botany activities

anonymous asked:

Did you see the newer Star Trek movies?

The new movies are a great example of 1) casting is actually a skill, and not every director has it; 2) how much can be forgiven, how much goodwill can be created, by just having a good cast with chemistry.

I didn’t personally connect with them for a number of reasons, but I can understand why a lot of people found them fresh and exciting. Star Trek was downright stale, getting dull. It needed a fresh portrayal and a fresh set of visual images. For example, nothing is more boring, especially by the 2000s, than the force shields around the Enterprise. Someone on the bridge is always yelling that “shields are at 40%, captain!” The damn shield will just never go down. Compare that to how, in the recent films, space battles shred the hull and blast people into the vacuum silently.

The trouble with these films is that I feel Star Trek has to embrace being absolutely dorky. People in the Star Trek future never use swear words (this became a running joke in Star Trek IV). People in Star Trek, especially TNG, lose their minds with excitement over going to botany conferences. Most kid activities involve building science fair projects, most adults spend their free time reading huge books, and it’s almost endearing how something like the Holodeck, with its near endless potential for debauchery, is instead used mostly to recreate old literary characters and Shakespeare plays.

One of the major issues that I have with the new Trek series is that, as it was based around re-using the iconography of classic Star Trek (flip communicators, uniforms with 60s miniskirts on them, etc. – I kept waiting for someone to come out with Grace Lee Whitney’s dated beehive hairstyle), it rejected one of the core traits of Star Trek, and science fiction in general: the desire to be state-of-the-art and to think in terms of believability, instead of being driven by mere art direction. This sounds like a bizarre argument to make from someone who runs a blog that just shows rockets with fins on them all the time, but it’s true that Star Trek had science consultants because they wanted to legitimately display a future society. Heck, we have devices in our pockets now that can do more than Trek Communicators.

Between TOS and TNG, decisions were made to change things because of believability. The First Officer should leave away teams instead of the captain, pin communicators, and due to advanced automation, the bridge would be more of a “hangout spot” than a place where people are required to man controls, etc. Not everything TNG came up with was great, but that mentality at work, to say, “this is what it really would be like with the best information we have available” wasn’t really present in the new films. The iconography of the series left the new movies fossilized and retro.

This is something people don’t understand about the science fiction and pulps of the past: people didn’t have rockets on pulp magazine covers for the hell of it. Goddard’s invention, rockets, at one point, were state of the art, and seemed like the most plausible way to cross the distance of space. The fact the 1930s kept setting stories on Mars and Venus was because it wasn’t entirely known if they could sustain life or not. All the traits we associate with “pulp scifi” were actually based on the best available knowledge.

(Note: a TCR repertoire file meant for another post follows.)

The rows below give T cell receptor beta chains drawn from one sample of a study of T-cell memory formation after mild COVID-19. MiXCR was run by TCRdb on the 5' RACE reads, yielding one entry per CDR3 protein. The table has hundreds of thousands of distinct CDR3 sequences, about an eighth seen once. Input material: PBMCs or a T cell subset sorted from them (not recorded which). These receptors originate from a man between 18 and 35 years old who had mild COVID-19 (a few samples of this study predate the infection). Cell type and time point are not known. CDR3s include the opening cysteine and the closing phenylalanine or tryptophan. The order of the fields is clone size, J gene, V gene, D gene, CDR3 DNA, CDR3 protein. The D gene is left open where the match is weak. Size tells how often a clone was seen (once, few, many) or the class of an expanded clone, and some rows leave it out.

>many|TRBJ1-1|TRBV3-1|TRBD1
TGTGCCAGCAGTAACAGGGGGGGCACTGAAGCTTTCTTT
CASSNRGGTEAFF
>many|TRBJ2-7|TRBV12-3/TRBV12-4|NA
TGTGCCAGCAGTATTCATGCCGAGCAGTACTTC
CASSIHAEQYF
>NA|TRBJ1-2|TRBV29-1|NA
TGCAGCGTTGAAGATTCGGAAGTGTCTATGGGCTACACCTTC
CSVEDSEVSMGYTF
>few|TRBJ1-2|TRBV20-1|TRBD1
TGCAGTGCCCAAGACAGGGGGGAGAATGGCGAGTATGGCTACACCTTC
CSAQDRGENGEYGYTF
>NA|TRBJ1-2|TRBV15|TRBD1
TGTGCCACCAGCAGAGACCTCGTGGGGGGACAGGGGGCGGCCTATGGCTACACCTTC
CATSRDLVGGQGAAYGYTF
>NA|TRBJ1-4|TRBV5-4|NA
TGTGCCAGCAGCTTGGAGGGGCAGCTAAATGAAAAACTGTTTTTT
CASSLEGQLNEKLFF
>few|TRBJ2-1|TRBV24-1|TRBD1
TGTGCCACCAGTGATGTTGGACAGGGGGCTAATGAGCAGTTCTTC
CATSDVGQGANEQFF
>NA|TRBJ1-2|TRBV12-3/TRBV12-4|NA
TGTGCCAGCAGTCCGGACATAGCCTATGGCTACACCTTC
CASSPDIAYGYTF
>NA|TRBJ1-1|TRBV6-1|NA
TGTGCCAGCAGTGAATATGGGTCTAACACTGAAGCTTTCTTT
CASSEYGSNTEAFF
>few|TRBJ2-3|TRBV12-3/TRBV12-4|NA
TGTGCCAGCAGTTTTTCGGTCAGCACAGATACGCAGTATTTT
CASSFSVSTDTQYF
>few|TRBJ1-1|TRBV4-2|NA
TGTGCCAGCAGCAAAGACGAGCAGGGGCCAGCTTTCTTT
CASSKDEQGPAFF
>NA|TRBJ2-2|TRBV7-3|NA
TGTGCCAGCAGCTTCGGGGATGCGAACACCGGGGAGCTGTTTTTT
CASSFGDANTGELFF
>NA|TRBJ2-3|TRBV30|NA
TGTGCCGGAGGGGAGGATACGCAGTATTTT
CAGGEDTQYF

For example, I really hope that the upcoming Star Trek series has artificial intelligence as a big plot point, because, at the rate of current computer science, true AI may be something we see in our lifetimes. The future would ring false without it.

Sometimes, people want to create retro-style future worlds in their own fiction, and they ask me how to go about it, and my advice is simple: don’t do it. At least, don’t start with that as your end goal…not unless you can think of something in there that speaks to modern times. I love film noir, but those films are such legitimate products of their time that it’s not possible to recreate them using our own voices.

If you want to do something that’s “retro scifi-esque,” ask yourself what it is you like about older science fiction and build what you want to do from there, from the ground up. In the words of Basho: “don’t imitate the masters but seek what they sought.”

anonymous asked:

I love your new leggings and would like to buy a pair but I'm always hopeless at creating a leggings-based outfit. Would you be able to give any pointers? (Particularly seeing as you are a person who always looks fabulous!)

Thanks! It’s not just you - leggings can be hard to style. I took your question seriously and joined Polyvore to compile some quick spring and summer looks visually similar to stuff I’ve worn, or plant to wear with my Alien Botany leggings. Meaning, these aren’t “fantasy styling” get-ups, but actual wearable outfit components.

I hope they give you some ideas!

P.S. I should mention that all these pieces are interchangeable. I.E. You can be a gothic active alien or a night bunny on parade, that grey zip-up would look great with a different pair of leggings, etc.

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Alien Botany - Active Alien by zoetica-ebb
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Alien Botany - Gothic Casual by zoetica-ebb
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Alien Botany - Space Cat on Parade by zoetica-ebb

You can see me wearing an almost-identical outfit to the one below in this shot.

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Alien Botany - Night Stalker by zoetica-ebb